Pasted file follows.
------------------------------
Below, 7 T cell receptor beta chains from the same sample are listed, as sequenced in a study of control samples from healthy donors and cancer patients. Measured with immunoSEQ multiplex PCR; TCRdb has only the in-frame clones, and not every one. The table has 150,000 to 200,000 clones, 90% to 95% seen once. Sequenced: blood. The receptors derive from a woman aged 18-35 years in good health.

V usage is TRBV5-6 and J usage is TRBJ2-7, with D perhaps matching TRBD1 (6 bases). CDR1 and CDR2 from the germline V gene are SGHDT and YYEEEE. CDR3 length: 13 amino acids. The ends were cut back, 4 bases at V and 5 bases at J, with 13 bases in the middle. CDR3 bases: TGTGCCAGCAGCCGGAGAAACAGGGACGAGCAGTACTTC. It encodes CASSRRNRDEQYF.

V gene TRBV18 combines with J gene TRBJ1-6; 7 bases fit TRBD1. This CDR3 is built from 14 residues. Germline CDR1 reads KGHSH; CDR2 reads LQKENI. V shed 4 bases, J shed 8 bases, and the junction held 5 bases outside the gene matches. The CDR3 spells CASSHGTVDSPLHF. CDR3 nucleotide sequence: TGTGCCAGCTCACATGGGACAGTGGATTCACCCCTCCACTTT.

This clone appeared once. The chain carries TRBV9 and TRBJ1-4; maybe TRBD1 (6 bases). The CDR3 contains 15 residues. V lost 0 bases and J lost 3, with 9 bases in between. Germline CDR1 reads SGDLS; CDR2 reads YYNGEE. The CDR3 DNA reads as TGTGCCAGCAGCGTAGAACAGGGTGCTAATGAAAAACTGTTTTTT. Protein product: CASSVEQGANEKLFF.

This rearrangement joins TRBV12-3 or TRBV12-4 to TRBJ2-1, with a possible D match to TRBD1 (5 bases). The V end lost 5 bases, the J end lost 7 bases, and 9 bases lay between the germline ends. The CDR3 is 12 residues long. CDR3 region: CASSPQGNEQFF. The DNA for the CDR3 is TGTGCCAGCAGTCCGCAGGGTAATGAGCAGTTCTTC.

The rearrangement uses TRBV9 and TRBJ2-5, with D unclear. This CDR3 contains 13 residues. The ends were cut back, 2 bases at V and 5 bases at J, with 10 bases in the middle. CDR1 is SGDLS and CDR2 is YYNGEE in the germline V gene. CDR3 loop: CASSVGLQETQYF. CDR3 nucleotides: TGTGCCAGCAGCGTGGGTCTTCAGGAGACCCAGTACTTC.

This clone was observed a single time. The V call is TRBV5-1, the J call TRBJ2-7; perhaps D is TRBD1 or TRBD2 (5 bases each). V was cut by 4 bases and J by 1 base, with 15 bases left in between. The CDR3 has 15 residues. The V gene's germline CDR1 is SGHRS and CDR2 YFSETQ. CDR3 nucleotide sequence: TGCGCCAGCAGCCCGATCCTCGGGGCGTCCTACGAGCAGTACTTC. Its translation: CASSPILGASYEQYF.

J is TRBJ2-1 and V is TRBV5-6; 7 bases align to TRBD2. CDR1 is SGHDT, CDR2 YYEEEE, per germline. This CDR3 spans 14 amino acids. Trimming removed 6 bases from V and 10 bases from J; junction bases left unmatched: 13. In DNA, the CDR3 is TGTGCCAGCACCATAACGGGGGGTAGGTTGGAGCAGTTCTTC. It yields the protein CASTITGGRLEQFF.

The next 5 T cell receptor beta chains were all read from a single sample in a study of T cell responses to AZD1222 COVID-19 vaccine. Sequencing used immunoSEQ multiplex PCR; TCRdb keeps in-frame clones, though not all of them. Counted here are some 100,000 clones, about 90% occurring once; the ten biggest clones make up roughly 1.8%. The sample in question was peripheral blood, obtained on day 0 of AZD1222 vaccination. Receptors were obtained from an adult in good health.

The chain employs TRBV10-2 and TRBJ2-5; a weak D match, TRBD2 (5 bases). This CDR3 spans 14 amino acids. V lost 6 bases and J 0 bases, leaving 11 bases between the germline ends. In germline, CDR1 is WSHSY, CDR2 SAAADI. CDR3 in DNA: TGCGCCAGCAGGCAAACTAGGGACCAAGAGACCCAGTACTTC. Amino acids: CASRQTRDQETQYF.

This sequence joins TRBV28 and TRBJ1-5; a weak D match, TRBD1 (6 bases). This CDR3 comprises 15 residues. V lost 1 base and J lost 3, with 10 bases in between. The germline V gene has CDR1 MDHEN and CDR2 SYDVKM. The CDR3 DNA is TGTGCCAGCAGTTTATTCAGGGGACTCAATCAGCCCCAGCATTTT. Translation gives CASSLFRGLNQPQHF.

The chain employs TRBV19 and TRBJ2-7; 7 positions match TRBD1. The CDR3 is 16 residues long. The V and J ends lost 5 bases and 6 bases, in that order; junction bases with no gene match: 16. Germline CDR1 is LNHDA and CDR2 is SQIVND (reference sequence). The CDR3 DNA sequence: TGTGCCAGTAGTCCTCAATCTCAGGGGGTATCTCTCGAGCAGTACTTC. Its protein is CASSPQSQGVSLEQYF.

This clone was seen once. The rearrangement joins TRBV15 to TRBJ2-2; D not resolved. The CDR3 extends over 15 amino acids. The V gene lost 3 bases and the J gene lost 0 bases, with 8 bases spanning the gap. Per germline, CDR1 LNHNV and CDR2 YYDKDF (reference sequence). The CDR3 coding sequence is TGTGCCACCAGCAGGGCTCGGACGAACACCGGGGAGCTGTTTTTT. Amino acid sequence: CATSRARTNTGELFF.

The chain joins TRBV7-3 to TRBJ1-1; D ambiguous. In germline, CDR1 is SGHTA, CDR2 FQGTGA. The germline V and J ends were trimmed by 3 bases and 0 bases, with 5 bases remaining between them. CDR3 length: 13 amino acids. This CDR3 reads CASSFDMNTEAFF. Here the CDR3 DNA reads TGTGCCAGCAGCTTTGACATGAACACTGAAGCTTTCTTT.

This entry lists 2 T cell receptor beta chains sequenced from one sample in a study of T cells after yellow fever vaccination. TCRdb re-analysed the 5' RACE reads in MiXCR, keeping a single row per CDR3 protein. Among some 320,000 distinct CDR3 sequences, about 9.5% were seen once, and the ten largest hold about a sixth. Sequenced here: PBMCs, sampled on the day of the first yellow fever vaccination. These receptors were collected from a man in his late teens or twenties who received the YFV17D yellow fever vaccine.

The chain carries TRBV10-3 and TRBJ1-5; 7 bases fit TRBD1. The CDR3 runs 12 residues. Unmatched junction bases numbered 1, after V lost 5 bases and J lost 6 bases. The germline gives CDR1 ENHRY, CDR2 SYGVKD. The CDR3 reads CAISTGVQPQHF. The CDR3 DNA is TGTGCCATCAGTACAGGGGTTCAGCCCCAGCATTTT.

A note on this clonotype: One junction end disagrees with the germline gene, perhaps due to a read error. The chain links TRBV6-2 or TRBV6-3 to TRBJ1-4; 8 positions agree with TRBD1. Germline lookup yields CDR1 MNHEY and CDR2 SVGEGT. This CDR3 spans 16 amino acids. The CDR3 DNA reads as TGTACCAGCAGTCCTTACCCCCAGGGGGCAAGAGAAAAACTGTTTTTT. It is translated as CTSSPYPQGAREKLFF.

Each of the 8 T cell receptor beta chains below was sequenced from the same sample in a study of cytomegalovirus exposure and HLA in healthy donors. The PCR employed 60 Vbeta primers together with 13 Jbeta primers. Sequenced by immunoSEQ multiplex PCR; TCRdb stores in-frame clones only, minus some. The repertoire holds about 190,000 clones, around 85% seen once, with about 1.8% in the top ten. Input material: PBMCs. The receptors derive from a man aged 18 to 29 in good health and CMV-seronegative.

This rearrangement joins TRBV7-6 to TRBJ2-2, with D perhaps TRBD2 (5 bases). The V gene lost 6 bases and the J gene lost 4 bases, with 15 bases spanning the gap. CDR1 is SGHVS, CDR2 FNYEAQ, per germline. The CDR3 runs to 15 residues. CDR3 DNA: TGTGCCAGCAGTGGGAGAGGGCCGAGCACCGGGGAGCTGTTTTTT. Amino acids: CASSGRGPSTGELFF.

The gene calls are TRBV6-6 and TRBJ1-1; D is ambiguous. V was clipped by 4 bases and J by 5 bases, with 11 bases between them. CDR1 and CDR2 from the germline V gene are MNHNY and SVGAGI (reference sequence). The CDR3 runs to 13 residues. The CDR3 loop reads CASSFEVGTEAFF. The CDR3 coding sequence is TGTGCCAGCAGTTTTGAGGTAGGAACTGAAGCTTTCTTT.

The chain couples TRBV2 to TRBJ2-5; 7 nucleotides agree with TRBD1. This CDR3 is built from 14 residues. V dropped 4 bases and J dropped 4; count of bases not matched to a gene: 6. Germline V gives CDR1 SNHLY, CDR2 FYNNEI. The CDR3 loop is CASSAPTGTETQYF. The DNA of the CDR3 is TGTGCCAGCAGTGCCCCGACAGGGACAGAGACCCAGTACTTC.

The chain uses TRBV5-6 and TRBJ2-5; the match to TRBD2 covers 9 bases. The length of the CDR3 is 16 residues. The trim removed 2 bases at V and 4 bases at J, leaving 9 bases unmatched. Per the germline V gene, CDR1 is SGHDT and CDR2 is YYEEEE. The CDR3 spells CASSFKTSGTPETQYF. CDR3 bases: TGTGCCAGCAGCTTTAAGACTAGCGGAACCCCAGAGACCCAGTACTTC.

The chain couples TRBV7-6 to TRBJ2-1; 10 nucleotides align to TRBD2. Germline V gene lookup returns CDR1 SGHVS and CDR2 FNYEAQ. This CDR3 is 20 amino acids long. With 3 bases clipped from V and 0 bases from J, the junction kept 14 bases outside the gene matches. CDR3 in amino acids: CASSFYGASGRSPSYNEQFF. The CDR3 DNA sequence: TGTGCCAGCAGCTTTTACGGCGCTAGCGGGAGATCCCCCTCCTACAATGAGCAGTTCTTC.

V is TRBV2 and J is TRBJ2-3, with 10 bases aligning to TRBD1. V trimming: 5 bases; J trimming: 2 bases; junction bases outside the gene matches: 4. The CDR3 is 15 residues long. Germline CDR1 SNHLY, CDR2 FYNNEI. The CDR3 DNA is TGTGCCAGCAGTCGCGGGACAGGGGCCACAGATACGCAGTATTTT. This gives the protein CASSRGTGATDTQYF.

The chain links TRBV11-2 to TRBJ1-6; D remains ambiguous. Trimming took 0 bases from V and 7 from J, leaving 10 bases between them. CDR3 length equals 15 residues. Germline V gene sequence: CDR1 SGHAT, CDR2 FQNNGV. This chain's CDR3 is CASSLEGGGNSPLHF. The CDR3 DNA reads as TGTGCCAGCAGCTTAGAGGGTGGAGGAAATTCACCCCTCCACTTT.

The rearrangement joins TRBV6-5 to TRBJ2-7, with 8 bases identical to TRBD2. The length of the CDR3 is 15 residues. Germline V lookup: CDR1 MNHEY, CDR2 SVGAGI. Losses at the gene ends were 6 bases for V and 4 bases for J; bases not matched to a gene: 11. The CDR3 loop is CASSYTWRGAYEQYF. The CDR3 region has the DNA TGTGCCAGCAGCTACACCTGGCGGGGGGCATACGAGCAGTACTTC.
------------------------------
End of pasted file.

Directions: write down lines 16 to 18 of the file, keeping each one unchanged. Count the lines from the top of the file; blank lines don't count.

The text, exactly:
The chain carries TRBV10-3 and TRBJ1-5; 7 bases fit TRBD1. The CDR3 runs 12 residues. Unmatched junction bases numbered 1, after V lost 5 bases and J lost 6 bases. The germline gives CDR1 ENHRY, CDR2 SYGVKD. The CDR3 reads CAISTGVQPQHF. The CDR3 DNA is TGTGCCATCAGTACAGGGGTTCAGCCCCAGCATTTT.

A note on this clonotype: One junction end disagrees with the germline gene, perhaps due to a read error. The chain links TRBV6-2 or TRBV6-3 to TRBJ1-4; 8 positions agree with TRBD1. Germline lookup yields CDR1 MNHEY and CDR2 SVGEGT. This CDR3 spans 16 amino acids. The CDR3 DNA reads as TGTACCAGCAGTCCTTACCCCCAGGGGGCAAGAGAAAAACTGTTTTTT. It is translated as CTSSPYPQGAREKLFF.

Each of the 8 T cell receptor beta chains below was sequenced from the same sample in a study of cytomegalovirus exposure and HLA in healthy donors. The PCR employed 60 Vbeta primers together with 13 Jbeta primers. Sequenced by immunoSEQ multiplex PCR; TCRdb stores in-frame clones only, minus some. The repertoire holds about 190,000 clones, around 85% seen once, with about 1.8% in the top ten. Input material: PBMCs. The receptors derive from a man aged 18 to 29 in good health and CMV-seronegative.